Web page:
Attribution: Ministerial & opposition releases, select committee report.

Continue Reading

RMA reform bill scrapes through second reading

The latest Resource Management Act reform bill – title, the Resource Legislation Amendment Bill – scraped through its second reading in Parliament yesterday by a 2-vote majority, 61-59.

Labour, the Greens, NZ First, David Seymour (Act) & Peter Dunne (United Future) all opposed it this time. At the first reading, Labour supported the bill’s introduction and NZ First abstained.

Building, Construction & Environment Minister Nick Smith introduced the reform to Parliament on 26 November 2015 and it had its first reading 7 days later. The local government & environment select committee reported it back to Parliament on 6 March.

Dr Smith said the intent was “to improve environmental management, help increase housing supply & affordability and support jobs & growth”.

He told Parliament: “The Resource Legislation Amendment Bill is the largest package of reforms to the Resource Management Act since it was first passed 25 years ago. It contains 40 proposals that make significant changes to 5 different acts.

“This reform is critical to addressing housing supply & affordability by making it easier, faster & less costly to create new sections. Section prices in Auckland have gone from $100,000 in 1990 to $530,000 today and are the core reason housing has become excessively expensive.

“It addresses this core issue by opening up land supply, reducing the time taken to get consents, reducing the cost of land subdivision and enabling the construction of infrastructure. Parties that are opposing this bill are blocking the very changes that will make housing more affordable.”

On the Maori Party’s agreement to support the bill, Dr Smith said: “The Maori Party has supported the bill to this stage, and we are continuing to work with them to ensure detailed changes as a result of the select committee process are consistent with their agreement with the Government. I will be meeting with the Maori Party co-leaders on ensuring we have got the detail right.”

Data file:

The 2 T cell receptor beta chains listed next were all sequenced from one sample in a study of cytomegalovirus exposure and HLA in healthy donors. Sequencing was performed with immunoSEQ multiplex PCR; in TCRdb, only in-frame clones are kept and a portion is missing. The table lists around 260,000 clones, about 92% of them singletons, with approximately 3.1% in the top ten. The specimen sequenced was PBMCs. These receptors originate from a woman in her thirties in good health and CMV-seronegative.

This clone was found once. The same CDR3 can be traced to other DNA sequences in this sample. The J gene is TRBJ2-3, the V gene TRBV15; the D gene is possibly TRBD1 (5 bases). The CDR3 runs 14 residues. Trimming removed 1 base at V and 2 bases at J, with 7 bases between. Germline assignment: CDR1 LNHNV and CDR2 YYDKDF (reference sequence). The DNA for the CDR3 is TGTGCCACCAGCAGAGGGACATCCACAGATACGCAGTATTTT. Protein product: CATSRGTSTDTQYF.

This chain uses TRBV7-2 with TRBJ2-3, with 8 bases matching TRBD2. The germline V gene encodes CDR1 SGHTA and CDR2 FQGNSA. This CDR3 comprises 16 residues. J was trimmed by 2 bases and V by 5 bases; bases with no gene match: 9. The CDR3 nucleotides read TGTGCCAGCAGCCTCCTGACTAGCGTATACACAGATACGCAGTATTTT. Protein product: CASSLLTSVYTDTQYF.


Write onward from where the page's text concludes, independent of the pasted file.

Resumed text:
“This second phase of the Government’s RMA reforms builds on the first, and will support the additional jobs, infrastructure & housing needed for a strongly growing & successful economy.”

Links:
Select committee’s commentary and the revised bill
Nick Smith booklet, 26 November 2015: The second phase of Resource Management Act reform

Related story today:
Bill opponents talk “shambles”, not ideology

Earlier stories:
6 March 2017: RMA amendment back for second reading
10 November 2016: National gets Maori agreement to advance RMA reforms
14 March 2016: Council says Government approach wrong on resource management reform
27 November 2015: RMA reform introduced

Attribution: Ministerial & opposition releases, select committee report.

Continue Reading

English announces super at 67

Prime Minister Bill English said today the Government would progressively lift the age of eligibility for NZ superannuation from 65 to 67, starting in 20 years.

The proposal assumes National will win the election, scheduled for 23 September. Mr English said (assuming he’s still in power), the change would go into legislation next year.

As justification for a measure his predecessor, John Key, wouldn’t take, Mr English said: “New Zealanders are healthier and living longer, so adjusting the long-term settings of NZ super while there is time for people to adapt is the right thing to do….